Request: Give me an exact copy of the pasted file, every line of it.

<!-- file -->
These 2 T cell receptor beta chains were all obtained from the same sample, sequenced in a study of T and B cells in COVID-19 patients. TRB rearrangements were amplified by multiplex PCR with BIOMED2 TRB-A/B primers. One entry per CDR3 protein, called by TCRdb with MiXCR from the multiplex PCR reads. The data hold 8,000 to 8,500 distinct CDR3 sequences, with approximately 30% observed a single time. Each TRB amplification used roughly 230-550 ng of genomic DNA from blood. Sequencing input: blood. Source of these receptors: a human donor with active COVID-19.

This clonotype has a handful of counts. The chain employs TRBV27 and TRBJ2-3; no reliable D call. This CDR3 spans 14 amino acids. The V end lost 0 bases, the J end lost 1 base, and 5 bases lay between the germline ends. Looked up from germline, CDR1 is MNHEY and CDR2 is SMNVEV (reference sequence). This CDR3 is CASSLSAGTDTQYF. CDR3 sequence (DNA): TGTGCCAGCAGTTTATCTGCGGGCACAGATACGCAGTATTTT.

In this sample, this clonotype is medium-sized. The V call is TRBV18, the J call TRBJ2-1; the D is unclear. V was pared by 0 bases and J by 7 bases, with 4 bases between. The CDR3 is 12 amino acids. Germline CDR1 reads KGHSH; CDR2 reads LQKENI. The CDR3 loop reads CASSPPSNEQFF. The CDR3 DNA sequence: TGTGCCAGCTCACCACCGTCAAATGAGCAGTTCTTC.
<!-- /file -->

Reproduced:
These 2 T cell receptor beta chains were all obtained from the same sample, sequenced in a study of T and B cells in COVID-19 patients. TRB rearrangements were amplified by multiplex PCR with BIOMED2 TRB-A/B primers. One entry per CDR3 protein, called by TCRdb with MiXCR from the multiplex PCR reads. The data hold 8,000 to 8,500 distinct CDR3 sequences, with approximately 30% observed a single time. Each TRB amplification used roughly 230-550 ng of genomic DNA from blood. Sequencing input: blood. Source of these receptors: a human donor with active COVID-19.

This clonotype has a handful of counts. The chain employs TRBV27 and TRBJ2-3; no reliable D call. This CDR3 spans 14 amino acids. The V end lost 0 bases, the J end lost 1 base, and 5 bases lay between the germline ends. Looked up from germline, CDR1 is MNHEY and CDR2 is SMNVEV (reference sequence). This CDR3 is CASSLSAGTDTQYF. CDR3 sequence (DNA): TGTGCCAGCAGTTTATCTGCGGGCACAGATACGCAGTATTTT.

In this sample, this clonotype is medium-sized. The V call is TRBV18, the J call TRBJ2-1; the D is unclear. V was pared by 0 bases and J by 7 bases, with 4 bases between. The CDR3 is 12 amino acids. Germline CDR1 reads KGHSH; CDR2 reads LQKENI. The CDR3 loop reads CASSPPSNEQFF. The CDR3 DNA sequence: TGTGCCAGCTCACCACCGTCAAATGAGCAGTTCTTC.